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Re: Example canvas element use - accessibility concerns

From: Joshue O Connor <joshue.oconnor@cfit.ie>
Date: Fri, 20 Feb 2009 09:50:09 +0000
Message-ID: <499E7CD1.4040102@cfit.ie>
To: Maciej Stachowiak <mjs@apple.com>
Cc: David Bolter <david.bolter@utoronto.ca>, Steven Faulkner <faulkner.steve@gmail.com>, HTML WG <public-html@w3.org>, W3C WAI-XTECH <wai-xtech@w3.org>, Janina Sajka <janina@rednote.net>
I think that Bespin is an example of 'look at what we can do with this
cool new element and its similar to stuff we have done before so we'll
give it a go'. For what it is, it's an impressive example as it's
important that people try push the envelope with new technologies.
Problems come to light when you look under the hood however and I agree
with many of Maciejs points below about how you could fix them.

Keeping <canvas> limited to just a /view/ of the content (one possible
view) would be the way forward, as David Bolter notes. The model should
be a foundation that supports multiple modes of interaction, not just
one. The problem is when the only view is the photon dependent one as
the magic of the web is that we are not just limited to that (nor should
we be).

The rub is when new technologies/methods of development etc gain ground
and popularity that are not only flawed but non-inclusive from the
start. No amount of bolt ons etc will fix the situation and
accessibility will only ever be a 'we're working on it' situation.


Maciej Stachowiak wrote:
> 
> On Feb 18, 2009, at 10:05 AM, David Bolter wrote:
> 
>> Ben, a Bespin developer has written about some accessibility thinking
>> here:
>>
>> http://benzilla.galbraiths.org/2009/02/18/bespin-and-canvas-part-2/
>>
>> It seems reasonable to me. How do we move this conversation forward?
> 
> 
> The downsides to a bespin-like approach to text editing go beyond
> accessibility. Operating systems provide quite a few built-in services
> for text, and it's hard to recapture them when doing raw text drawing
> onto a bitmap surface.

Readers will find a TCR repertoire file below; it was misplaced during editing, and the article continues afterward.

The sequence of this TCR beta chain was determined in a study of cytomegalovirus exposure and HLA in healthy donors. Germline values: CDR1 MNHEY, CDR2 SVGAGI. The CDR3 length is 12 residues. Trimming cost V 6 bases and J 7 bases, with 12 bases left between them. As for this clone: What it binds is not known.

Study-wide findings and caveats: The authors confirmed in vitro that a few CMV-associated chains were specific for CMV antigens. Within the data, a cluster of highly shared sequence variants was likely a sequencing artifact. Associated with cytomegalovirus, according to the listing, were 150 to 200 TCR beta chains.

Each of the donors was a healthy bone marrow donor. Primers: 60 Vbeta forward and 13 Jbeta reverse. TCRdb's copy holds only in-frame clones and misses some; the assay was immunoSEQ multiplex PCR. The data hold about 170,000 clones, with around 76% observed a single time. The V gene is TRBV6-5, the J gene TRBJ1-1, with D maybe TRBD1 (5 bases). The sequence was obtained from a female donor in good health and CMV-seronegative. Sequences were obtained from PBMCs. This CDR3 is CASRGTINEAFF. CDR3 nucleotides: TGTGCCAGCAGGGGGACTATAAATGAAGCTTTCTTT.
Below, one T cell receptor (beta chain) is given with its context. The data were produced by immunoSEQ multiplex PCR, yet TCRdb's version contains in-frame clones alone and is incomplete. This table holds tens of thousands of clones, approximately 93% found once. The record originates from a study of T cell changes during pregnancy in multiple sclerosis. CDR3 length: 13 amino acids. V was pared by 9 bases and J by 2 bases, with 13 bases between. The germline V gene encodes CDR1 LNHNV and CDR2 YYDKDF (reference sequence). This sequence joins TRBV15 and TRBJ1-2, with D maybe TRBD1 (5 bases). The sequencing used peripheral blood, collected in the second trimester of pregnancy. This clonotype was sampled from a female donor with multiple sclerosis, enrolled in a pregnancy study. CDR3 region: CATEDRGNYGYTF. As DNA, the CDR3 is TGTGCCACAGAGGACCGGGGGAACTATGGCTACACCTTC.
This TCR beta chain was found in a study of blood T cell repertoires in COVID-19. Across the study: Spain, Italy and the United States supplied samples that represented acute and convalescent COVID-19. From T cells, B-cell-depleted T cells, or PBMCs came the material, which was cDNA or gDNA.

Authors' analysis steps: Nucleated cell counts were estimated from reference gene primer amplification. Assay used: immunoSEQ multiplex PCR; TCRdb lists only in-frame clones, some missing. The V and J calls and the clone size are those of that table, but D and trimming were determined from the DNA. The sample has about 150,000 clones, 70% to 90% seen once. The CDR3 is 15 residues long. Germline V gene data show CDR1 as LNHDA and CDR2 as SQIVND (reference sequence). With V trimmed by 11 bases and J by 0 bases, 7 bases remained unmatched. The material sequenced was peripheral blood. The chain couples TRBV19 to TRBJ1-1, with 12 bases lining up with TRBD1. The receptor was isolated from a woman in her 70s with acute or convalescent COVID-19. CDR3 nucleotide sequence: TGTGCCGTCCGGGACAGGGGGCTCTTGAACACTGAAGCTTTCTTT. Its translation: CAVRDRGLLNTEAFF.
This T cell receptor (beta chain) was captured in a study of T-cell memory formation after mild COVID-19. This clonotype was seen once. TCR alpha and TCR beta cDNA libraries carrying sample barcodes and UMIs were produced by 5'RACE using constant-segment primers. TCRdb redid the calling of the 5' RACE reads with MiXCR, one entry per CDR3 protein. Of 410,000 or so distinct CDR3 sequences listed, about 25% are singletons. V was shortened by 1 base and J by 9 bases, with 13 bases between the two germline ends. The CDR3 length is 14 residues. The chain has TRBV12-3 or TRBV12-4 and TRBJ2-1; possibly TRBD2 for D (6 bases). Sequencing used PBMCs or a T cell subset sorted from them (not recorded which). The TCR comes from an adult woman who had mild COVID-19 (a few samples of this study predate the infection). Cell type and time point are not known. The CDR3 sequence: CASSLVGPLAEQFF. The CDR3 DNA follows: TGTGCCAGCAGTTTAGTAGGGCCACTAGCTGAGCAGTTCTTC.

> 
> I tend to draw parallels to native APIs in cases like this. <canvas> is
> a raw drawing area. Most OS-level equivalents let you use additional
> low-level APIs to hook into accessibility, international text input,
> spellchecking and other system services. It makes sense to me to have
> some of these, to enable <canvas> to be more effective as a mechanism
> for bleeding-edge innovation on the Web. However, designing low-level
> APIs to handle these details in an OS-agnostic way is pretty
> challenging. This is why my initial reaction is to figure out what is
> inadequate about current HTML editing facilities for a project like
> Bespin and add the needed functionality. That's a conceptually simpler
> problem to tackle than "what are all the OS-level hooks you miss out on
> by doing your own text drawing and editing".
> 
> However, it seems to me that part of the reason Bespin was written the
> way it was is simply that the authors are comfortable with that style of
> programming and enjoyed writing it that way. Past experience with Java's
> 2D graphics APIs was cited. Consider that Bespin includes a
> canvas-rendered UI widget toolkit, and it seems to me that none of the
> arguments for <canvas>-based custom text editing really apply there. So
> we may actually need someone else to try to rebuild the Bespin
> experience in a non-<canvas>-based way and report the stumbling blocks.
> But I am not sure anyone will find that to be a fun and motivating project.
> 
> As to the specific proposal there, to have a hidden DOM under the canvas
> element, I'm not sure that is the best way to expose OS integration, not
> even just for accessibility. If such an approach works with acceptable
> accuracy and performance then it casts doubt on the motivation for using
> <canvas> at all; and in general having two completely separate ways of
> presenting the same content that must be kept in sync (even in the face
> of dynamic change) is likely to be error-prone.
> 
> Regards
> Maciej
> 
> 
> 
Received on Friday, 20 February 2009 09:51:12 GMT

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